Locking up the family silver: Lula to halt Brazil’s privatizations

Data InsightDealspeak 28 November

Locking up the family silver: Lula to halt Brazil’s privatizations

The election of Luiz Inácio Lula da Silva —widely known as Lula— for a third term as president of Brazil foreshadows a slowdown in the South American country’s privatization push.

During Lula’s first two terms in office from 2003 to 2010 Brazil recorded six privatization deals (excluding oil-and-gas lease auctions) worth USD 3.4bn, according to Dealogic data. That is nearly 6x less than the privatizations struck during the single-term administration of incumbent Jair Bolsonaro and more than 3x less the value.

On the campaign trail ahead of the October run-off second round vote against Bolsonaro, Lula pledged not to pursue major privatizations. Indeed, the union leader-turned-politician is unlikely to shed large government-owned companies as in the past he has viewed them as policy-making tools, said Mario Braga, Control Risks’ lead analyst for Brazil.

During the administration of Lula’s protégé Dilma Rouseff, for example, state-run oil company Petroleo Brasileiro (Petrobras) [BVMF:PETR4] lost billion of dollars  selling imported fuel at a loss to keep fuel prices artificially low and help cap inflation.

Verde Amarela are (M&A) champions

But despite the likelihood of fewer privatizations, Brazil will continue to lead Latin America’s M&A market, said Luis Motta, lead partner of mergers and acquisitions at KPMG Brazil.

Last year, the South American country signed 71% of the entire region’s transactions and 64% of all deal value, notably higher than the 45% of deals and 51% of value it has averaged since 1995, according to Dealogic data. Brazil has continued its dominance in 2022 too, accounting for two-thirds of Latin America’s transactions and 55% of the region’s deal value in the year to date (YTD).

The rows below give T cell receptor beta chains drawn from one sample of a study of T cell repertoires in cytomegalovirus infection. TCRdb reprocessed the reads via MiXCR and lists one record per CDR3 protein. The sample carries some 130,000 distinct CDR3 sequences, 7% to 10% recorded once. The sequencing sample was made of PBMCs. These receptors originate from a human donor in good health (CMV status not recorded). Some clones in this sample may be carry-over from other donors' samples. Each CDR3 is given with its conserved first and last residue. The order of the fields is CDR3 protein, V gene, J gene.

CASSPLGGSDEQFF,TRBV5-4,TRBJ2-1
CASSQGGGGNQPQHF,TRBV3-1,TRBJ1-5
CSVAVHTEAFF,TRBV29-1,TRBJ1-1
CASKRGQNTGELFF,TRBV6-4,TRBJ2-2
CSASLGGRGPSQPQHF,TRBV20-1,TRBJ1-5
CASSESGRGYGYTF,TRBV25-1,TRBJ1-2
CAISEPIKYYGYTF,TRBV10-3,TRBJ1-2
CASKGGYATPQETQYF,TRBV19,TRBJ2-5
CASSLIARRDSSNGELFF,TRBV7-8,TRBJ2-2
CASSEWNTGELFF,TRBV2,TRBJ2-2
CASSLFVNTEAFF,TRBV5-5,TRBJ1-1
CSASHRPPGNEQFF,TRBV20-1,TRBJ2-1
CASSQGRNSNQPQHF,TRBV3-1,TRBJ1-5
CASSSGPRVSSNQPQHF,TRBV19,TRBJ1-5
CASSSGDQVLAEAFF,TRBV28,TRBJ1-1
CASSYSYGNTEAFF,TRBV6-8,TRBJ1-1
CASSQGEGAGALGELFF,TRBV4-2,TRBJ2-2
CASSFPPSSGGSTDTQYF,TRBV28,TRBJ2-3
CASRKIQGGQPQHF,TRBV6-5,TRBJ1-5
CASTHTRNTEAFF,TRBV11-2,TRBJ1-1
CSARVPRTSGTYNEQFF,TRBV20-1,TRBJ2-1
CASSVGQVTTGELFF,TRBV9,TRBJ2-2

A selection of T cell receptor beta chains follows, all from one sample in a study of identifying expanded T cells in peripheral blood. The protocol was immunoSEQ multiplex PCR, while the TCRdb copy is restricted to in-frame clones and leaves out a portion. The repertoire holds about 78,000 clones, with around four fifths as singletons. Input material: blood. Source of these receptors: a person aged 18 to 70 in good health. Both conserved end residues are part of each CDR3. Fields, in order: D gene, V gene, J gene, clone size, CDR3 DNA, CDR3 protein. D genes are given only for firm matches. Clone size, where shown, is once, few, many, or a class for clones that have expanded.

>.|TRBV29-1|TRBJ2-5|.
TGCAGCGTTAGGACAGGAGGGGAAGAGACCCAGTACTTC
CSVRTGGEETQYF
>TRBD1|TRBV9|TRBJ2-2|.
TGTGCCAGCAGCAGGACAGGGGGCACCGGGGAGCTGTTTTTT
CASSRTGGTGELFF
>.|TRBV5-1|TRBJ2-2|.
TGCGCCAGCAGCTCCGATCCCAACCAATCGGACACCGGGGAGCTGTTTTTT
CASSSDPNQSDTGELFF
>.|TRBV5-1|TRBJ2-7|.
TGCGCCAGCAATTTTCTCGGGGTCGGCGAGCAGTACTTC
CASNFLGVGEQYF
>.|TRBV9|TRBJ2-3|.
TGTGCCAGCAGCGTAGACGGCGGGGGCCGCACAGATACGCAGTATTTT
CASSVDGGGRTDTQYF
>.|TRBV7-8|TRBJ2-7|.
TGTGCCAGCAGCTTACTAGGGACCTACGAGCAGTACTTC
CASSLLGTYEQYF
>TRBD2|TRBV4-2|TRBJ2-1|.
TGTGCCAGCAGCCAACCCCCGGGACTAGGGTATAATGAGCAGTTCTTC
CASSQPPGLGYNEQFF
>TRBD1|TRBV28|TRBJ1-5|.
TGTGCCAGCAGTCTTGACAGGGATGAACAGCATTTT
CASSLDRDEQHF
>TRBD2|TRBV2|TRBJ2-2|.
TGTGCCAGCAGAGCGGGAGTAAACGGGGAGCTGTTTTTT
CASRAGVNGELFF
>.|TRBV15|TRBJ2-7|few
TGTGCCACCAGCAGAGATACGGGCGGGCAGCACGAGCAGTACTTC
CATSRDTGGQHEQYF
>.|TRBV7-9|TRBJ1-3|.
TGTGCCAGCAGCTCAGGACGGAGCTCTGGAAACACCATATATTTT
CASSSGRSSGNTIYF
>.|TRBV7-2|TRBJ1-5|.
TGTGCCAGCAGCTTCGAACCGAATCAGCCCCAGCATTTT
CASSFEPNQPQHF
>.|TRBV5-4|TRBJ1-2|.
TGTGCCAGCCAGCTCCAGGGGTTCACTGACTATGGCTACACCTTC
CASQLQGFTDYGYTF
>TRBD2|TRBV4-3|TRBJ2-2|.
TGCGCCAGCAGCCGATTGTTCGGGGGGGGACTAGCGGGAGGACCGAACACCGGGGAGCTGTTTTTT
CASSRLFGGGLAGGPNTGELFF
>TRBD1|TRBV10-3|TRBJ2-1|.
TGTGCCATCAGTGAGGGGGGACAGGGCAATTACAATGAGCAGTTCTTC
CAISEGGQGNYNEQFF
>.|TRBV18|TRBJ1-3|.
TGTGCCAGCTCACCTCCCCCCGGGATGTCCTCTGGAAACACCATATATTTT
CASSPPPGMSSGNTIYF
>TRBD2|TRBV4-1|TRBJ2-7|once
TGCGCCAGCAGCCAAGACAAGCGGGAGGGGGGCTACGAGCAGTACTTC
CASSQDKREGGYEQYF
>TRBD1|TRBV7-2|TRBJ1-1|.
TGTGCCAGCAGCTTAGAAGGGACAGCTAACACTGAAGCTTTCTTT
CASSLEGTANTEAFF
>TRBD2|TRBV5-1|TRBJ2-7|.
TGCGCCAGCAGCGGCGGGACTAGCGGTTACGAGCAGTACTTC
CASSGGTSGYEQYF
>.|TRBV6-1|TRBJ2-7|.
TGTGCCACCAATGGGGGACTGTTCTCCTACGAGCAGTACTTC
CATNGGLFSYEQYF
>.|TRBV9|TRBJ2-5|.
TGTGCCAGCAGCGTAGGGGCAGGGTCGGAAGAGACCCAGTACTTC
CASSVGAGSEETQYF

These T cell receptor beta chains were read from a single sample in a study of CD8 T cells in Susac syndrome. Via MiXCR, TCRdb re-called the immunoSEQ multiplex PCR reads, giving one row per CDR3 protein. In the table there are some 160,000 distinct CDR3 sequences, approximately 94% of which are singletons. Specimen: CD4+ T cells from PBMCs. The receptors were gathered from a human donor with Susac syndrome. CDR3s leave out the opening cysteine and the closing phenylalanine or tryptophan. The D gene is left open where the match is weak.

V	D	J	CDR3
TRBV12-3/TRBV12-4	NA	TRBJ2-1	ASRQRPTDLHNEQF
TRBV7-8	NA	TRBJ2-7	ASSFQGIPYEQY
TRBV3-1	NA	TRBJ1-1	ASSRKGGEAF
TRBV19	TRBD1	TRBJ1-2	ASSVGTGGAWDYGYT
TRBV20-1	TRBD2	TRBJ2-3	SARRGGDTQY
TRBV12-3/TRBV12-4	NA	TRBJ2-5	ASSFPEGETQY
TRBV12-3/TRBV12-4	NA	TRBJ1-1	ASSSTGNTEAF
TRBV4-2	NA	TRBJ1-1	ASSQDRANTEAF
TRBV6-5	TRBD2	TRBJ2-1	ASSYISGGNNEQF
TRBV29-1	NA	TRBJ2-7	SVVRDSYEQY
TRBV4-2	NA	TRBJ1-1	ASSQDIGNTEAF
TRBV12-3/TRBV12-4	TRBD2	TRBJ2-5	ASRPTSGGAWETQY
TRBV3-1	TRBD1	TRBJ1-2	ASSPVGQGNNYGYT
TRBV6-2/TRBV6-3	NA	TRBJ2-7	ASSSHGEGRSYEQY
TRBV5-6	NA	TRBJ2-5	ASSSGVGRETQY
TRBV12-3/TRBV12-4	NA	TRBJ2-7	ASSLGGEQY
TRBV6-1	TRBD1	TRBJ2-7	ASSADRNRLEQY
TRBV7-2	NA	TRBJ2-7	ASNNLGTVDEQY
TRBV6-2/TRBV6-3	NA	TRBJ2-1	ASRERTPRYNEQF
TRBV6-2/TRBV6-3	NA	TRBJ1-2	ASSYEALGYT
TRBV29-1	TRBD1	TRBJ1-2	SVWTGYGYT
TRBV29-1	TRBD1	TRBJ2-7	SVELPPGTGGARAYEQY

Brazil’s share of M&A deal value, which last year totaled USD 90.1bn, could grow even more as the country sees more private equity investments than venture capital funding, resulting in “bigger checks,” said Piero Minardi, president of the Brazilian Private Equity and Venture Capital Association (ABVCAP). Internal corporate restructuring and the overall drop in valuations have been driving this trend, he noted.

Sustainability poster child

Brazil’s utilities and energy sector, which attracted nearly 20% of the country’s total deal value in YTD 2022, is expected to continue playing a prominent role, Braga said. The renewable energy industry, in particular, could grow even faster if Lula raises Brazil’s climate commitments or implements new incentives, Camila Ramos, founder and managing director of Clean Energy Latin America, said earlier this month during an online event.

Last year, 77% of new power additions in Brazil came from solar and wind, Ramos noted.

Unlike during his first two presidential terms, when Lula focused on building up national champions like mining giant Vale [B3:VALE3], meat processor JBS [BVMF:JBSS3], and aircraft manufacturer Embraer [B3:EMBR3], he has now vowed to turn Brazil into a sustainability poster child, Braga noted. 

Lula, who earlier this month received a superstar welcome at the COP27 summit in Egypt, has pledged to tackle the climate crisis. “There is no climate security for the world without a protected Amazon,” he said. “We will spare no efforts to have zero deforestation and [stop] the degradation of our biomass by 2030.”

Exit candidates 

Dealogic’s Likely to Issue (LTI) algorithm predicts the likelihood of a liquidity event for private equity-owned companies based on key criteria such as holding behavior, management history, and deal flow. Brazil-based companies with the highest likelihood of seeing a liquidity event in the next 12 months-plus, according to the LTI algorithm, include Aegea Saneamento e Participacoes, Americanet and CLI. 

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